Birmingham artist Beverly Erdreich has worked primarily as a painter and mostly in an abstract, lyrical style for most of her career, which began in the mid-20th century. Born in Dothan, she attended Newcomb College in New Orleans, graduating with a degree in art history, before moving to Birmingham in 1961. She pursued her passion for painting abstract canvases up until 2001, when the violence and destruction visited upon the United States and its people had a profound effect on her art. Once the Pandora’s Box of man’s inhumanity toward his fellow man opened for Erdreich, she felt compelled to make art that addresses the social malaise characteristic of our world today.
Erdreich’s latest series of work was inspired by her abiding interest in art history, and specifically the relationships between her contemporary concerns and that of artists of the past. In this installation, the Museum will present a group of her drawings that were conceived as variations of compositions by the great Spanish painter/printmaker Francisco de Goya y Lucientes (Spanish, 1746–1828). Between 1810 and 1820, he created a series of etchings now known as The Disasters of War, inspired by the terrible violence that accompanied the Peninsular War of 1808–1814.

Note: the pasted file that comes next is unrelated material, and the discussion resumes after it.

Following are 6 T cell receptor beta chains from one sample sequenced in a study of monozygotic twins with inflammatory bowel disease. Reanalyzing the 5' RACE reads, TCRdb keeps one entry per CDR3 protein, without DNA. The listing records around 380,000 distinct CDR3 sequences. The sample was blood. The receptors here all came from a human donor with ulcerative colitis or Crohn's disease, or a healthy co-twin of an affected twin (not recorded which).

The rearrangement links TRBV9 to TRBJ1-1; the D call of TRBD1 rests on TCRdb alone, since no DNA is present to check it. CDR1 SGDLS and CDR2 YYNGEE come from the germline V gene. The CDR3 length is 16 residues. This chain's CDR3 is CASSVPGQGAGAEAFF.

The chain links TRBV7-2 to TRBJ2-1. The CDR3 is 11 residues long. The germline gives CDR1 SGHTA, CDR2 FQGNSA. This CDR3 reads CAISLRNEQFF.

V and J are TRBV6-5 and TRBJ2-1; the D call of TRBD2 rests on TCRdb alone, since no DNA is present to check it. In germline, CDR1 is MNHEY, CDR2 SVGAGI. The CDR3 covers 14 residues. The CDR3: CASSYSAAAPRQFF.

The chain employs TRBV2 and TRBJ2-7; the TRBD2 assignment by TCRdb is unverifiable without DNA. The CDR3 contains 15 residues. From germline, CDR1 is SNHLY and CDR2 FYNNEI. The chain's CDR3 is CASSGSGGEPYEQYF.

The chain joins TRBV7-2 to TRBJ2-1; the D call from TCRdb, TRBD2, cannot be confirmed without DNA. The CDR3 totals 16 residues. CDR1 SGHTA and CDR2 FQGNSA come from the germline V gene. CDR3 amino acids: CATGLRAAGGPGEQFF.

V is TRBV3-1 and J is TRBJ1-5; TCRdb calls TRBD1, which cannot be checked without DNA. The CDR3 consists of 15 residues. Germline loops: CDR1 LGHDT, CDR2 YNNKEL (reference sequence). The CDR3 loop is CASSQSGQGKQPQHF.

Erdreich’s drawings are created atop reproductions of these powerful compositions, bringing the stinging brutality of Goya’s interpretation of nineteenth-century atrocities into a modern context. Works such as the piece Enterrar y Caller (Bury them and Keep Quiet) (2017) in Goya’s time referenced political executions, but Erdreich’s piece calls attention to the plight of migrants who drown while crossing the Mediterranean Sea for Europe. Other compositions address the international problems of extrajudicial executions, terrorist actions, and violence against women.
Above: Photograph of the 2018 installation of the exhibition at the Montgomery Museum of Fine Arts.
Erdreich’s drawings are created atop reproductions of these powerful compositions, bringing the stinging brutality of Goya’s interpretation of nineteenth-century atrocities into a modern context.
Organized by the Montgomery Museum of Fine Arts, Montgomery, Alabama.
Support for this exhibition was made possible in part by a grant from the Alabama State Council on the Arts.